RMIT University and Siemens announced the new Siemens – RMIT Digital Energy TestLab.
The Testlab is the only one of its kind in Victoria giving students and researchers the ability to simulate intelligent electrical systems for smart cities including national and local energy grids.
Harnessing the power of data analytics, IoT, simulation and the same hardware and software being used by new generation national networks, the future energy workforce can test and model real-world scenarios and optimise energy systems for smart cities.
This new initiative is an extension of the Memorandum of Understanding (MoU) signed by RMIT, Siemens and Festo last year with the mutual aim of driving industry and workforce transformation said Jeff Connolly, Chairman and CEO of Siemens in Australia.
“I’m really proud to continue to work with RMIT and other Australian key educators to help drive better outcomes for the nation on critical topics such as digitalisation and energy.
Gone are the days of siloed responsibilities between educational institutions and industry. If employers want better outcomes from universities, then they need skin in the game in terms of collaborating on curriculum and tools for educators and researchers,” said Connolly.
Deputy Vice-Chancellor of RMIT’s STEM College and Vice President Digital Innovation Professor Aleks Subic welcomed this strategic partnership, saying that it opens new education and research pathways to one of the nation’s most critical topics – the future of energy for smarter and more sustainable cities.
“Energy impacts every industry and every home in Australia. Our cities need smarter
energy grids and systems that support our sustainable development agenda. Digital energy systems demand new digital skills,” he said.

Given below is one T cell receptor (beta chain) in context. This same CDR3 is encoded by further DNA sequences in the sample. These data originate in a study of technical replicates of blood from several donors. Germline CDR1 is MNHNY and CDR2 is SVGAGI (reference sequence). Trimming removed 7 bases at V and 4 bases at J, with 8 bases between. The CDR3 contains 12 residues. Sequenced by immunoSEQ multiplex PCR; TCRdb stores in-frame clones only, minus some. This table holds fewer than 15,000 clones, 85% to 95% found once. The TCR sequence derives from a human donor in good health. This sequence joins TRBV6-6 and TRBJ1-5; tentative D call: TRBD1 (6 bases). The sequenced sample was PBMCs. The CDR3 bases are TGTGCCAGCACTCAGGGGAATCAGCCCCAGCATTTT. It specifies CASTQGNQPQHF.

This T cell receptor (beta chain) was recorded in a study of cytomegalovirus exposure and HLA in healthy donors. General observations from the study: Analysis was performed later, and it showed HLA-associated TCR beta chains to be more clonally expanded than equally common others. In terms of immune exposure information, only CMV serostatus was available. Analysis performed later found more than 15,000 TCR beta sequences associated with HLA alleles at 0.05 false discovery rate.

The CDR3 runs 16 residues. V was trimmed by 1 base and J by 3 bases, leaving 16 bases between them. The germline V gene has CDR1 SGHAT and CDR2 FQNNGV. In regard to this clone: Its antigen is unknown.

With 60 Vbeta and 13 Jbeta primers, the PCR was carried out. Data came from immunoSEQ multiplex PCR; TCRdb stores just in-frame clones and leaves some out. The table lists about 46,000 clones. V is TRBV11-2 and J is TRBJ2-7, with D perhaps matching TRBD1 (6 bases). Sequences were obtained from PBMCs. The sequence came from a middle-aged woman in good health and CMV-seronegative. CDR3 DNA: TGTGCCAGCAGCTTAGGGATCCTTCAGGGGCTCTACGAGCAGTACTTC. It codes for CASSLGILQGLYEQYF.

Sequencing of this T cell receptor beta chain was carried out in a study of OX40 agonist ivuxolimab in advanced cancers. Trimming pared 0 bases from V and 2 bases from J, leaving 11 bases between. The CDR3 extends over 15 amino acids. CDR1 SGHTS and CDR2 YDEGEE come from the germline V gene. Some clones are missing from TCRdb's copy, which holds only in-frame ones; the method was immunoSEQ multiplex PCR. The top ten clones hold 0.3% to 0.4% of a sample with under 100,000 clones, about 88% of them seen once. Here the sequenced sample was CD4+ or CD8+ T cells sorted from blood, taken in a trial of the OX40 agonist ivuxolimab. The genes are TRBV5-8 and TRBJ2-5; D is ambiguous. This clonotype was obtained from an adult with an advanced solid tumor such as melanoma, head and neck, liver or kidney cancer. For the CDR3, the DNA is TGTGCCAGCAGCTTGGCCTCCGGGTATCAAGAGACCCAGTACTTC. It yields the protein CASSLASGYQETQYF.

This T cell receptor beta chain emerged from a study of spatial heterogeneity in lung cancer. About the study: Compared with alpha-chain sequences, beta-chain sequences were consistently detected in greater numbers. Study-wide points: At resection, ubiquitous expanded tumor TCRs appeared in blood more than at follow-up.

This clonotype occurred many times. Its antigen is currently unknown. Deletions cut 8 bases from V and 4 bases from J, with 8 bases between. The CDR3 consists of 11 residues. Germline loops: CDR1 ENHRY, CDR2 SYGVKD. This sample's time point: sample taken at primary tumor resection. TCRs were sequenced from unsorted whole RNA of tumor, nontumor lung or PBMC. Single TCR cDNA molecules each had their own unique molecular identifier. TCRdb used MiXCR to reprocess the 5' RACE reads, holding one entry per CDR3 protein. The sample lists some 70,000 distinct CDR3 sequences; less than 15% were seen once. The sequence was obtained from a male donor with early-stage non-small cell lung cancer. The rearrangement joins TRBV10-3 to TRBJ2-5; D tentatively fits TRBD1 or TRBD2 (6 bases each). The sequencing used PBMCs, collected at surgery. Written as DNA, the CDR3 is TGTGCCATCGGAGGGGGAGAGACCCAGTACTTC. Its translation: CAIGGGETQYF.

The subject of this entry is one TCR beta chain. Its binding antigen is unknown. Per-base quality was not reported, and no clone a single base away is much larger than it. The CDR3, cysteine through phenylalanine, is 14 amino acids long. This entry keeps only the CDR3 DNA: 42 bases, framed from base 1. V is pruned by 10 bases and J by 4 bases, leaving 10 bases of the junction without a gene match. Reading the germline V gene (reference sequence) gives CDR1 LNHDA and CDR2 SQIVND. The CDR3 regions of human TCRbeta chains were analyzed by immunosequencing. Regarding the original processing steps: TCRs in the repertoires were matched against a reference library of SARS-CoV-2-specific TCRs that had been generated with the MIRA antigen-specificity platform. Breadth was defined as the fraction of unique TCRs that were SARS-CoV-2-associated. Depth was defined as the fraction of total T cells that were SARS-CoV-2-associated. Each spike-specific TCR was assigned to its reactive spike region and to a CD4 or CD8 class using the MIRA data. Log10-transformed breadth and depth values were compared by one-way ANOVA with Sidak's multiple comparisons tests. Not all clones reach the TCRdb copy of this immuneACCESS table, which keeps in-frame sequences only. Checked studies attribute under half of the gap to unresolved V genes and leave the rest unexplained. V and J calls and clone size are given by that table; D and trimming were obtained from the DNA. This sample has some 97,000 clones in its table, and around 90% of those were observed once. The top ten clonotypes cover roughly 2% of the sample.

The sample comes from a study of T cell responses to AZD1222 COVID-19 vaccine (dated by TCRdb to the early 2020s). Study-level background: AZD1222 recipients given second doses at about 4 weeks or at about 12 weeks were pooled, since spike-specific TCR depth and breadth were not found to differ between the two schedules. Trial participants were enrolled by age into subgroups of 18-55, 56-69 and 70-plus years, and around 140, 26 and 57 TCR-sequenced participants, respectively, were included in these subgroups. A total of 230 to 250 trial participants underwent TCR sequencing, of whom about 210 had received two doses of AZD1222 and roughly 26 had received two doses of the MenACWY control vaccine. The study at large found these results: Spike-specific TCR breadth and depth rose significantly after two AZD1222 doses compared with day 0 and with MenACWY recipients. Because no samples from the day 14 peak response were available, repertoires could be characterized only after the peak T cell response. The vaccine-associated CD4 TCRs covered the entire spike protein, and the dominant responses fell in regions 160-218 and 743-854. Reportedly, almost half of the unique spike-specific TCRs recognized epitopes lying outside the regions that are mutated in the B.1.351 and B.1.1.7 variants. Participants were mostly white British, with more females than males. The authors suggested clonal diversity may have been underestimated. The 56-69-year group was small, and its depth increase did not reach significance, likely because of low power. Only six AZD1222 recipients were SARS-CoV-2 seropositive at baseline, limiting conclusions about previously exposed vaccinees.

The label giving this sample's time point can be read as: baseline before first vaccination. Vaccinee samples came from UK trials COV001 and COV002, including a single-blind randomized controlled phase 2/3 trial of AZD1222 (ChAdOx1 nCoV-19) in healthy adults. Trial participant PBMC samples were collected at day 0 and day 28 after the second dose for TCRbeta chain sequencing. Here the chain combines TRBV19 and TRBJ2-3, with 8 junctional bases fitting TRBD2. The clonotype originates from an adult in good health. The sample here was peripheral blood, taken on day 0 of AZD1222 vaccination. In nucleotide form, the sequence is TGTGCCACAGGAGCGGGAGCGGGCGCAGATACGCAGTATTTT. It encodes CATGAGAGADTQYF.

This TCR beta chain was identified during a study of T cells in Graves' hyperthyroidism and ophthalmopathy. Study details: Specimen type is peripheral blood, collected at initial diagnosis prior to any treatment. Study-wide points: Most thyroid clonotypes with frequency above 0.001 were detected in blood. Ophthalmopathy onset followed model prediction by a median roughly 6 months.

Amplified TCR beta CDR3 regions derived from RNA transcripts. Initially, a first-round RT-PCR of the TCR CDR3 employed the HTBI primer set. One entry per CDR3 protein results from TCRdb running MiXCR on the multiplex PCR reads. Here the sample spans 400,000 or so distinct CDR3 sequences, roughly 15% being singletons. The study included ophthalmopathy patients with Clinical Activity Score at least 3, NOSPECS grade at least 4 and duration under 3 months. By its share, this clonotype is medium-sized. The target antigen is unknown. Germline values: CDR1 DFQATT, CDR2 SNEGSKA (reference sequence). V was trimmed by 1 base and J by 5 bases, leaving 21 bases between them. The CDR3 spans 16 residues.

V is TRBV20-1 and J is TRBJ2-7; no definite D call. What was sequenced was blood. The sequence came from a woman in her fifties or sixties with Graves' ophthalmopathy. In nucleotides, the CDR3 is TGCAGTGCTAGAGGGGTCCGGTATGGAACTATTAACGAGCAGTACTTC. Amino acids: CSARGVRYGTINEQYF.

“With a growing mix of energy types coming into the market, we’re focused on developing new technological solutions and new workforces to help progress our economy through Industry 4.0 towards a more sustainable future.
“By working in interdisciplinary teams engaged with industry, our students and researchers are gaining valuable soft skills in teamwork, systems thinking and problem solving, while using the latest in digital technology that will set them up for life and work.
“This state-of-the-art Digital Energy TestLab at RMIT opens the doors to Australian industry to explore what’s possible and learn by doing within a safe and supported environment.”
The Digital Energy TestLab will feature two modelling options for students: the national grid simulation that allows simulation of complex energy scenarios using the Australian Energy Market Operator’s (AEMO’s) data and a microgrid system that allows simulation of more complex energy flows from multiple traditional and renewable sources of various sizes.
Connolly said RMIT on its TestLab saying that energy jobs of tomorrow will need skills from people who can help progress it. “Australia’s progress towards net-zero carbon emissions by 2050 hinges on utilising new technologies and people who can harness these new digital technologies to deliver innovative solutions that are ahead of the increasing complexity of the grid.